Although the idea of creating objects in three dimensions is not a new one, 3D printing or “additive manufacturing” is fairly young in the grand scheme of time. The concept and process that we are familiar with has only been around for about 40 years. Depending on your age, it may very well have been around your whole life.
The first working modern day 3D printer was created in 1984 by Charles W. Hull of 3D Systems Corp and then patented in 1987 starting yet another chapter in our “science fiction to science fact” evolution. Combining time, technological advances and curiosity, researchers and anyone who could afford these machines have tried printing anything that could be imagined. Here’s a few tidbits you may not have heard of:
1999 – Scientists manage to grow organs from patient’s cells and use a 3D printed scaffold to support them
2002 – A 3D printed miniature kidney is manufactured.
2008 – The Reprap Darwin is the first 3D printer to be able to produce many of it’s own parts
2008 – The first 3D prosthetic leg is produced
2009 – The first 3D printed blood vessel is produced by Organovo
2011 – The first 3D printed car (Urbee by Kor Ecologic)
2013 – Cody Wilson of Defense Distributed, designs the world’s first 3D printed gun
2015 – Australian researchers print the world’s first jet engine
Those are only a few of the multitude of accomplishments in what’s predicted to be a 16 billion dollar industry within the next few years.
What do they all have in common, other than a final replica product? They all need some sort of additive media, raw material…whatever you want to call it. Even though the printers themselves have drastically come down in price, from roughly $20,000 to under $1000 since 2010, the material you need is still a bit pricey. What happens when a mistake is made, a prototype is wrong or maybe your power goes out? Wasted raw materials, possibly in large and expensive amounts. This industry has the potential for unlimited good but also has the potential for massive amounts of waste, which means money out the window.
The most widely used media is plastic in filament form on a spool. For those that have never seen it, it resembles the plastic line you might use in a grass trimmer or a very thick fishing line. It comes in a multitude of colors and ranges in price from about $25 to “ouch”( or, a number so large that you would literally feel physical pain in your skull, heart and the buttock where you keep your wallet). What if you could make your own? You can with any one of the plastic filament machines available now but, most of them are slow, highly expensive and only able to make the filament from pellets… or in layman’s terms, not for free.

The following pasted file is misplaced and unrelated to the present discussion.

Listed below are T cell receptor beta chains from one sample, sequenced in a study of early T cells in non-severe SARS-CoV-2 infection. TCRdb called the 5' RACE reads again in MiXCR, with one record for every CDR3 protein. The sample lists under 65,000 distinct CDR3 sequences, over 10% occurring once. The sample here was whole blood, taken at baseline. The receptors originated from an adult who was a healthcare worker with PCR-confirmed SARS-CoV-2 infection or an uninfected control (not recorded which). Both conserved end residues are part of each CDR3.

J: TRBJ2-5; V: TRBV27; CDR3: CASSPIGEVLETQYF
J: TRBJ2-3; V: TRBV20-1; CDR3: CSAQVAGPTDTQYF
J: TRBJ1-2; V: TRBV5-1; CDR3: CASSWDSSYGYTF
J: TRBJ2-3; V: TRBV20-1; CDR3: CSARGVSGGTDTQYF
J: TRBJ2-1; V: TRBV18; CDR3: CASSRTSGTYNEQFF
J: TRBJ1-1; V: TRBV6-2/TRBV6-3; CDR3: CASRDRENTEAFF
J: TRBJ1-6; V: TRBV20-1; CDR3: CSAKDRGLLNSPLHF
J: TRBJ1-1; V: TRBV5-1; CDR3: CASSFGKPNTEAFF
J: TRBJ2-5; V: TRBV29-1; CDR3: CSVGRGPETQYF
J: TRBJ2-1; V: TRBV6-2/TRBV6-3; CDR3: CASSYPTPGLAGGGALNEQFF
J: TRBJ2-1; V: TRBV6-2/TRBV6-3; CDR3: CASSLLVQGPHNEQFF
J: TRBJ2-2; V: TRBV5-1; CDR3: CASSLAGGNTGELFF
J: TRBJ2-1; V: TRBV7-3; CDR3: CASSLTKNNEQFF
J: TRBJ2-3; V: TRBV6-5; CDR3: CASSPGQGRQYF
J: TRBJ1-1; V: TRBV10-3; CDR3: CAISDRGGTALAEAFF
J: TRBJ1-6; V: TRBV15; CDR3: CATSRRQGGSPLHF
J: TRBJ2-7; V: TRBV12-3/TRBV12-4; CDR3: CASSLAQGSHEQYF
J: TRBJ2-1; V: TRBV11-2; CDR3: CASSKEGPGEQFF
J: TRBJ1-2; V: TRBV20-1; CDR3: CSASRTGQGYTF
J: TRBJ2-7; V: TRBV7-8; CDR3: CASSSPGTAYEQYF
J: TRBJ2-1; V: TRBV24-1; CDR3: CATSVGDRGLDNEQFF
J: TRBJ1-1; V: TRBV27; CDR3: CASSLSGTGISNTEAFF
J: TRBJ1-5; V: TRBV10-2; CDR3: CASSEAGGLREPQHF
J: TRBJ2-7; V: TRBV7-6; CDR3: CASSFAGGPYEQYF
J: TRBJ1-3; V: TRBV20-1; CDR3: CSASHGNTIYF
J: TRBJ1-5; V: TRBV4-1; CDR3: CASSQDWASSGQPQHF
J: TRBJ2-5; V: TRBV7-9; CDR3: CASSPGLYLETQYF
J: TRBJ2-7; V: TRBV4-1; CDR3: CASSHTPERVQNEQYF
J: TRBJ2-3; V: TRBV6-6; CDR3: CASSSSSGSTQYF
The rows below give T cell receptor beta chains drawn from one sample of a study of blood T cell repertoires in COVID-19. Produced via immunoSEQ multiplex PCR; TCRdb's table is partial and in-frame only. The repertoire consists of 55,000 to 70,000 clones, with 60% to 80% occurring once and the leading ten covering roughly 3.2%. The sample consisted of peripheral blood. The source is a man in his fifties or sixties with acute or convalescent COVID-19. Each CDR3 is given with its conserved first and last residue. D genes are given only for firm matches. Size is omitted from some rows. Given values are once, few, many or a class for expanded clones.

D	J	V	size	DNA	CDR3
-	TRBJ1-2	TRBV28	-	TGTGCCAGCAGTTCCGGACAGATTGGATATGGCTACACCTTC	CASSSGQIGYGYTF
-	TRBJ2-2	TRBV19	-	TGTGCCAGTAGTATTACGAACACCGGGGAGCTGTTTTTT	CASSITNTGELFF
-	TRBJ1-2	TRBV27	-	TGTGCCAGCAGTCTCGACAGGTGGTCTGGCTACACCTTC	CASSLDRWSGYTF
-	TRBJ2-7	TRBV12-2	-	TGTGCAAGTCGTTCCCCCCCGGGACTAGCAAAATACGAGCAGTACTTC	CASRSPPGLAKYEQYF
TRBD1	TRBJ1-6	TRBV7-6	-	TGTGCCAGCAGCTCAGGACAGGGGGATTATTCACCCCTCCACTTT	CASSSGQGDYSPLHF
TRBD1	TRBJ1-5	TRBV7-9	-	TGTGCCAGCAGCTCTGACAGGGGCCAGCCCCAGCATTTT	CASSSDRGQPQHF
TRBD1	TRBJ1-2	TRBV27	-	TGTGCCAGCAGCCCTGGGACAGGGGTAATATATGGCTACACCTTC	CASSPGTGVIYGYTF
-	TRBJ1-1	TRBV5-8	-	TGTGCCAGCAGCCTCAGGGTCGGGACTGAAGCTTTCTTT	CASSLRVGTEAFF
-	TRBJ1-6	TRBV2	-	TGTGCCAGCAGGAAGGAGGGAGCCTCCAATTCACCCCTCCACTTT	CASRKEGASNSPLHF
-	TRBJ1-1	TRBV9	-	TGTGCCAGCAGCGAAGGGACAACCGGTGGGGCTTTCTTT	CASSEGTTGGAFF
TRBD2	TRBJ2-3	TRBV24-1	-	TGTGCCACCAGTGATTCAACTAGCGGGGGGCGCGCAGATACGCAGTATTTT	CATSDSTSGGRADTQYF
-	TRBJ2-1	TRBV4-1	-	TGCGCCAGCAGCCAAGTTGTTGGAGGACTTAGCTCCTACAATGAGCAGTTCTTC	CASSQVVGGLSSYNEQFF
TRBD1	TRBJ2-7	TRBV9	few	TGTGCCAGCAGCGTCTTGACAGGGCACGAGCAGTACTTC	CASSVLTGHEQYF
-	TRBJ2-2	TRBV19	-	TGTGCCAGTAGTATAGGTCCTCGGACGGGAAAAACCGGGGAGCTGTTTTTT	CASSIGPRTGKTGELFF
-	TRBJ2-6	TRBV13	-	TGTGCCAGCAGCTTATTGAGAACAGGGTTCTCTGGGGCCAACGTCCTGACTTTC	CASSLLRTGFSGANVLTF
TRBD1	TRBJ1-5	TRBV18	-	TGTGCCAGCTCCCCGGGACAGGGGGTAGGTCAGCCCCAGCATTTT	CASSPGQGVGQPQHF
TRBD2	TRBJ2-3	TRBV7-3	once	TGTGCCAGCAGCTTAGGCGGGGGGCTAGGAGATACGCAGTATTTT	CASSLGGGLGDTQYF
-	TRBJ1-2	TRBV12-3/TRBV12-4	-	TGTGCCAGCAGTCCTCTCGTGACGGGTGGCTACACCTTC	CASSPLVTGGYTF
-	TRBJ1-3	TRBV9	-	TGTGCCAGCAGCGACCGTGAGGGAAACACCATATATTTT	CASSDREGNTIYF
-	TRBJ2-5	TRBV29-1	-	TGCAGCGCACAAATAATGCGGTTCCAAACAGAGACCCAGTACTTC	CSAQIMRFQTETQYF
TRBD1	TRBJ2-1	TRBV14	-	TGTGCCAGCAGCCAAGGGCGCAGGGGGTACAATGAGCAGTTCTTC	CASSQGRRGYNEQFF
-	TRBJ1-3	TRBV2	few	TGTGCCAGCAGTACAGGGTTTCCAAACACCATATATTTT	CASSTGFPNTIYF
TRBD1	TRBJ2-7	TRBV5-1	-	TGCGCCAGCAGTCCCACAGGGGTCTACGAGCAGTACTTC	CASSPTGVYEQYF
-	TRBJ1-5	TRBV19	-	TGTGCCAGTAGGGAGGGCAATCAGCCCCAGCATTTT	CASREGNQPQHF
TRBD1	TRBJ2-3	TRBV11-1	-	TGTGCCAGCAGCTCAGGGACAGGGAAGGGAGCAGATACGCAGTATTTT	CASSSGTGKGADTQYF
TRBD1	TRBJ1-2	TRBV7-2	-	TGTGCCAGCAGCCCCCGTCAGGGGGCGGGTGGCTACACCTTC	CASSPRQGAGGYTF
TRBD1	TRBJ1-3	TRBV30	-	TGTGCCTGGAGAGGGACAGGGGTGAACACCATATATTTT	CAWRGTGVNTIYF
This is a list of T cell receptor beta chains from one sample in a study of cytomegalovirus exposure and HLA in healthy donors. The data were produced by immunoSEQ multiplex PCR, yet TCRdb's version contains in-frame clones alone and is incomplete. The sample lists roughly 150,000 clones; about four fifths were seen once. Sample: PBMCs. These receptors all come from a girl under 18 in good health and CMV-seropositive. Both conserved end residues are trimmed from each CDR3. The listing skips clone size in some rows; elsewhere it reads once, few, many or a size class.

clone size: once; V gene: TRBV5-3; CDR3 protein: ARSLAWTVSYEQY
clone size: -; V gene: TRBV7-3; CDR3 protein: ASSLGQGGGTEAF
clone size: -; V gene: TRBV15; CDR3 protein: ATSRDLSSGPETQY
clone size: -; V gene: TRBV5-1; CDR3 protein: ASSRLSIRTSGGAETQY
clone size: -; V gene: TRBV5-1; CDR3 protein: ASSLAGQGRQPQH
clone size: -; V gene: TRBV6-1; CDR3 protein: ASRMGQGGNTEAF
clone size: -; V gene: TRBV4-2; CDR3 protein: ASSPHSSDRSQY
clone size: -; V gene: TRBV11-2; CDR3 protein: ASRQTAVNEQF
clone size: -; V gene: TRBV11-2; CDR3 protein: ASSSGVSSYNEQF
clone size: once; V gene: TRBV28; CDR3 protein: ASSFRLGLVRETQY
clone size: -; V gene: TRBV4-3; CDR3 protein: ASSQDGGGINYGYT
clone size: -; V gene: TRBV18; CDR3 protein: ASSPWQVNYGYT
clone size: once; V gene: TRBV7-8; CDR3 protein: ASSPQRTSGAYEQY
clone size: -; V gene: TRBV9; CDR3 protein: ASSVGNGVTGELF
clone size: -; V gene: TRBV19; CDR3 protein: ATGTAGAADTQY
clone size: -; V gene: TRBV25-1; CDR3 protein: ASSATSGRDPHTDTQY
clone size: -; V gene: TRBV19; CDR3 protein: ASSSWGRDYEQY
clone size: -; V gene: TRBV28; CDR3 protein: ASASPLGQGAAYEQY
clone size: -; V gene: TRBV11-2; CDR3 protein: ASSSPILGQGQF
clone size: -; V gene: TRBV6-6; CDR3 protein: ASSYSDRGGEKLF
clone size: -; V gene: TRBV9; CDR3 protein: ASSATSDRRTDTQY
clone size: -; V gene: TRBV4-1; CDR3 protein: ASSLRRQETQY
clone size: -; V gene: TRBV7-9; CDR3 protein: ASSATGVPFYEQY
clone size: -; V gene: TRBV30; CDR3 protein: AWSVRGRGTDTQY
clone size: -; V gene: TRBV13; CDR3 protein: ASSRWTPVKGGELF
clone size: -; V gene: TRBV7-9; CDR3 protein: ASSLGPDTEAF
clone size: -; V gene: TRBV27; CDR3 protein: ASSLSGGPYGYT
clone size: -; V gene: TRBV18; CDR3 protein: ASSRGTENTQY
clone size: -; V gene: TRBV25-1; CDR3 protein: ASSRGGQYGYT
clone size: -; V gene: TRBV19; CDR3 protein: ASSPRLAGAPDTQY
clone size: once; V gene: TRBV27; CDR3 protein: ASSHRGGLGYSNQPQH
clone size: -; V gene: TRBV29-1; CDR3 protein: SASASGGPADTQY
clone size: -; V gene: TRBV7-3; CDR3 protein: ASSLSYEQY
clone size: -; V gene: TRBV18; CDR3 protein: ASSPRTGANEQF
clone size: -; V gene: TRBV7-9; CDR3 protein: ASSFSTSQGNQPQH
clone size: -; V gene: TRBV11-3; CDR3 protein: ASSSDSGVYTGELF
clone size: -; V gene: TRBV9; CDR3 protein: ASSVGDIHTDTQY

A few highly intelligent students at Canada’s University of British Columbia have just changed that. Welcome to the brainstorm of inventors Dennon Oosterman, Alex Kay and David Joyce’s “ProtoCycler”. This machine not only makes filament for 3d printers, it produces it faster, safer and cheaper than any other consumer available machine AND it has the ability to grind up and recycle old plastic sent to it.
ProtoCyler plugs directly into household current, is about the same size as the average 3D printer and will sell for about $700 to start. As a bonus, it can take care of your empty pop and water bottles and even recycle plastics as dense as Lego blocks!
With the growing industry of 3D printing, the growing problem of plastics being buried in the earth, and minds like these, I’d say they not only have they “hit the nail on the head”, they pounded it right through the plank and sent it into orbit! You can check out a live demo here:
AV Plastics. (n.d.). 3D Printing History. Retrieved 20 March 2015, from http://www.avplastics.co.uk/3d-printing-history
Students create a machine that turns used plastic into 3D printing materials. (2015). MINDS Alpha. Retrieved from https://www.minds.com/blog/view/422156424278183936/students-create-a-machine-that-turns-used-plastic-into-3d-printing-materials
UBC students launch desktop recycler that turns pop bottles into 3D printer plastic. (2015). Retrieved from http://news.ubc.ca/2015/03/05/ubc-engineering-students-develop-desktop-recycler-for-3d-printer-plastic/
(‘Students create a machine that turns used plastic into 3D printing materials’, 2015)
(‘UBC students launch desktop recycler that turns pop bottles into 3D printer plastic’, 2015)